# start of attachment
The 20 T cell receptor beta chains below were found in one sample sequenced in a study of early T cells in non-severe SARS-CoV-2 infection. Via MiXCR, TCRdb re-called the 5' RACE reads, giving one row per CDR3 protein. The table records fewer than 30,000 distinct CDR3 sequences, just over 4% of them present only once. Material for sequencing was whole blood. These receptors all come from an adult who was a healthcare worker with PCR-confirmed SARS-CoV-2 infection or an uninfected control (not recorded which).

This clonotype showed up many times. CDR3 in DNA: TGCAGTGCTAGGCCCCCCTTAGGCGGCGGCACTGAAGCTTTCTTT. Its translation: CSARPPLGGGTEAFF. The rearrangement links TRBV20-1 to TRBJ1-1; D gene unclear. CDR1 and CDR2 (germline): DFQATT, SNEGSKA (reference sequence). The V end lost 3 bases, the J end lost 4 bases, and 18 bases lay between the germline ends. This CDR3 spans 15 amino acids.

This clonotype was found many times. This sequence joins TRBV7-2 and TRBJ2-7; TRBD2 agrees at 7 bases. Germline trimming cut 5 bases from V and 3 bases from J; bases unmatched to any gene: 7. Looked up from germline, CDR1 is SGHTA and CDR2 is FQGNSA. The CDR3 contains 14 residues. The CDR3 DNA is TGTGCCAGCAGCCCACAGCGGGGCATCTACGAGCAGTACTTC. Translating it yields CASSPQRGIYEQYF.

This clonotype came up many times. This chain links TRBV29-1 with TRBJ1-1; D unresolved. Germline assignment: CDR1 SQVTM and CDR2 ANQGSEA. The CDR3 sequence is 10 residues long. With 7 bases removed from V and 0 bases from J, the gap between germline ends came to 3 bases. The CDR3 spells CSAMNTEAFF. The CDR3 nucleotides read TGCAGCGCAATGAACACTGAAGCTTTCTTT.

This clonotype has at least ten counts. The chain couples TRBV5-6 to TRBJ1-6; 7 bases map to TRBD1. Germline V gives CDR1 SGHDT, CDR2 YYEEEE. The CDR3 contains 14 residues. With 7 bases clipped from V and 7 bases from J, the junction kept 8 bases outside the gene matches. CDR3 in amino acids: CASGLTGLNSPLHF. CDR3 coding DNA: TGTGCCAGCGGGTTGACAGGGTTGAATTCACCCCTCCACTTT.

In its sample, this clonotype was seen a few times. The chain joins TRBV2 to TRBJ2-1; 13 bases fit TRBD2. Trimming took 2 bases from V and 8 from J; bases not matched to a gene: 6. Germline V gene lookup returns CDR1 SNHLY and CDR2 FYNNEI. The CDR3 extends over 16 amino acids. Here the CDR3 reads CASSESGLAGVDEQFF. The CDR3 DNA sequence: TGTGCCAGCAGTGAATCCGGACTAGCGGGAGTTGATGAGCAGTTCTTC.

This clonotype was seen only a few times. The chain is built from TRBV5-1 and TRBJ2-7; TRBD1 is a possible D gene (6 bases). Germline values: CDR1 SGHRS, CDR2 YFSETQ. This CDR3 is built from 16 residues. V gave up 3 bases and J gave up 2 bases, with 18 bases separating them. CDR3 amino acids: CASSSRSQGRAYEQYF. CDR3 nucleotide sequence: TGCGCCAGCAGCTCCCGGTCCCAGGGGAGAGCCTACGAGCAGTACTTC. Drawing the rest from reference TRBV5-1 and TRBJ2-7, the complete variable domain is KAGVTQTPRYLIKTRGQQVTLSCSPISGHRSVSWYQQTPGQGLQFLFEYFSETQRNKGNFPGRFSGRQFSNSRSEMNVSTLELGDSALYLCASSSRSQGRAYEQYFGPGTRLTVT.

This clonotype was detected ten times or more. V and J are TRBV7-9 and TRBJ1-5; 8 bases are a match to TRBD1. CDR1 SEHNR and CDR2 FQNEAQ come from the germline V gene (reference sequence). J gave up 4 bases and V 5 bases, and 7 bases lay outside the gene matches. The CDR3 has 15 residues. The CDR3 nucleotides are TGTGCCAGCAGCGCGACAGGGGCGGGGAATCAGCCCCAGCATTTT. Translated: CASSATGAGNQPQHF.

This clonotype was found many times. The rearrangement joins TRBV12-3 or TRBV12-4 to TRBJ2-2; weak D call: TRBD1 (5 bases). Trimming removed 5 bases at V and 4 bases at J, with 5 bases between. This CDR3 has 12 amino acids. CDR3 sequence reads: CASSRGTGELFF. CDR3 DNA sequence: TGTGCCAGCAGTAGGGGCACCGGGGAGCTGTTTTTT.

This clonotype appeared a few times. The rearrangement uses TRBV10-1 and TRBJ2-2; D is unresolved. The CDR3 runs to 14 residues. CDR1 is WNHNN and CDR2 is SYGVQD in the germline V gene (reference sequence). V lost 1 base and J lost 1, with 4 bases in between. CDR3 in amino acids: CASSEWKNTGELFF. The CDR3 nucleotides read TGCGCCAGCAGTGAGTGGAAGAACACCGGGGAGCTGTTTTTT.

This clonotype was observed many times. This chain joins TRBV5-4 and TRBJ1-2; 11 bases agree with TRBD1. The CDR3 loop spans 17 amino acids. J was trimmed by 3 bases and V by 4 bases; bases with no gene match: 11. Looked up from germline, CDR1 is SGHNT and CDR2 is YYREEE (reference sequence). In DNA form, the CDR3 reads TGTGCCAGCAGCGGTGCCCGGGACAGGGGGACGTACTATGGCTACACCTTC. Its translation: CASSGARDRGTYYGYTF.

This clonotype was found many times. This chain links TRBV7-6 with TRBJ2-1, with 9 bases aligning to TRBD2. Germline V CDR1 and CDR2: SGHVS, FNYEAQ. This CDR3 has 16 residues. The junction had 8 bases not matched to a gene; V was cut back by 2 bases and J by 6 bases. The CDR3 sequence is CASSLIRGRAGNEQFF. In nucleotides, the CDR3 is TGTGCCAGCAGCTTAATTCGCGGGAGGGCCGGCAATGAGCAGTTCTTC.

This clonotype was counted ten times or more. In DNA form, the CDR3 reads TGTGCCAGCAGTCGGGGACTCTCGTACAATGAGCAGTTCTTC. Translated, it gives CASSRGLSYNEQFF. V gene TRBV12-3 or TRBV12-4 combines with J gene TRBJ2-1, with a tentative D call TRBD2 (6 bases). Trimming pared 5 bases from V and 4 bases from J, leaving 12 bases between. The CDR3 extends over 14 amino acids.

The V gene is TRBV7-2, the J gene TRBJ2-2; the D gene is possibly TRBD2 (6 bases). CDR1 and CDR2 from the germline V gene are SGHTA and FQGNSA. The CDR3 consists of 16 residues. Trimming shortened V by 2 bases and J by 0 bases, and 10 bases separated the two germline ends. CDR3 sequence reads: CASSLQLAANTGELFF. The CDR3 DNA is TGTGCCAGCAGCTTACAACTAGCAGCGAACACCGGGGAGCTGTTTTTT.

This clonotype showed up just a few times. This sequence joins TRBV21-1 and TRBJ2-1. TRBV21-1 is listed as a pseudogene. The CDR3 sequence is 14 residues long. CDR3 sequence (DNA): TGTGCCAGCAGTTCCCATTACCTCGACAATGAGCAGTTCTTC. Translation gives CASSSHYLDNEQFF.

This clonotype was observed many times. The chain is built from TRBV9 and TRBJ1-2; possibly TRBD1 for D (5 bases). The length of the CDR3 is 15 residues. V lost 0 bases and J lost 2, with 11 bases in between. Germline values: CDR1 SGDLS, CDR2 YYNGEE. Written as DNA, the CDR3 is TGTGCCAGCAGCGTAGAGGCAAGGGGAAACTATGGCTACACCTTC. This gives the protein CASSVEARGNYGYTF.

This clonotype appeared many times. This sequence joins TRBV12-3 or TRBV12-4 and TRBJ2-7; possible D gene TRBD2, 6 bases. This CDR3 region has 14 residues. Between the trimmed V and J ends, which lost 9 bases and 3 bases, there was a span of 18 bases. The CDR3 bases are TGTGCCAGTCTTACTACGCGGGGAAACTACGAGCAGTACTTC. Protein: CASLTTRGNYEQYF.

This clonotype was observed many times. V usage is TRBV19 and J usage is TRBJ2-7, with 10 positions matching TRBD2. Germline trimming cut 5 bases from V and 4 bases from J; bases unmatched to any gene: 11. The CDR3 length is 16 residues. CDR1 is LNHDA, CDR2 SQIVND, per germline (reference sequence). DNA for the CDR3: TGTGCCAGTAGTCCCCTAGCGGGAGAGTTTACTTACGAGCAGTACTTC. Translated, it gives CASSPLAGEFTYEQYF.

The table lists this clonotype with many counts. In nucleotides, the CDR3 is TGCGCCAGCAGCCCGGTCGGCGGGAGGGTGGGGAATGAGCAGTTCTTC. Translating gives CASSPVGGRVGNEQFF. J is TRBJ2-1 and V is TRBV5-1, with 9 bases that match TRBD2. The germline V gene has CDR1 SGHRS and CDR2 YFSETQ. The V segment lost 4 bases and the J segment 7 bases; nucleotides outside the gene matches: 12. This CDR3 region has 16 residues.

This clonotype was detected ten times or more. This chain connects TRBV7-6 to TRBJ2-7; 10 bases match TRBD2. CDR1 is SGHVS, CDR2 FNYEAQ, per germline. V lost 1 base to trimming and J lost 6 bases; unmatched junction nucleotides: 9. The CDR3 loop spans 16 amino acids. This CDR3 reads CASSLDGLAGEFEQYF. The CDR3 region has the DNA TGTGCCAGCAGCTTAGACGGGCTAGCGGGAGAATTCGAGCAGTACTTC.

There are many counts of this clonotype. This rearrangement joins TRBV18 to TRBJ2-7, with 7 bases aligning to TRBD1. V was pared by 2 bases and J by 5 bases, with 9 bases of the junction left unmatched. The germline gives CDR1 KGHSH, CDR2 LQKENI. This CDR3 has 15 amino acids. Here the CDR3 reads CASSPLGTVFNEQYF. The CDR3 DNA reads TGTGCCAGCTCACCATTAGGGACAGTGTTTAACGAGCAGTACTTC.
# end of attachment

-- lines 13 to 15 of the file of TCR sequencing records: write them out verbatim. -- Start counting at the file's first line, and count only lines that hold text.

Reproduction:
This clonotype was counted ten times or more. In DNA form, the CDR3 reads TGTGCCAGCAGTCGGGGACTCTCGTACAATGAGCAGTTCTTC. Translated, it gives CASSRGLSYNEQFF. V gene TRBV12-3 or TRBV12-4 combines with J gene TRBJ2-1, with a tentative D call TRBD2 (6 bases). Trimming pared 5 bases from V and 4 bases from J, leaving 12 bases between. The CDR3 extends over 14 amino acids.

The V gene is TRBV7-2, the J gene TRBJ2-2; the D gene is possibly TRBD2 (6 bases). CDR1 and CDR2 from the germline V gene are SGHTA and FQGNSA. The CDR3 consists of 16 residues. Trimming shortened V by 2 bases and J by 0 bases, and 10 bases separated the two germline ends. CDR3 sequence reads: CASSLQLAANTGELFF. The CDR3 DNA is TGTGCCAGCAGCTTACAACTAGCAGCGAACACCGGGGAGCTGTTTTTT.

This clonotype showed up just a few times. This sequence joins TRBV21-1 and TRBJ2-1. TRBV21-1 is listed as a pseudogene. The CDR3 sequence is 14 residues long. CDR3 sequence (DNA): TGTGCCAGCAGTTCCCATTACCTCGACAATGAGCAGTTCTTC. Translation gives CASSSHYLDNEQFF.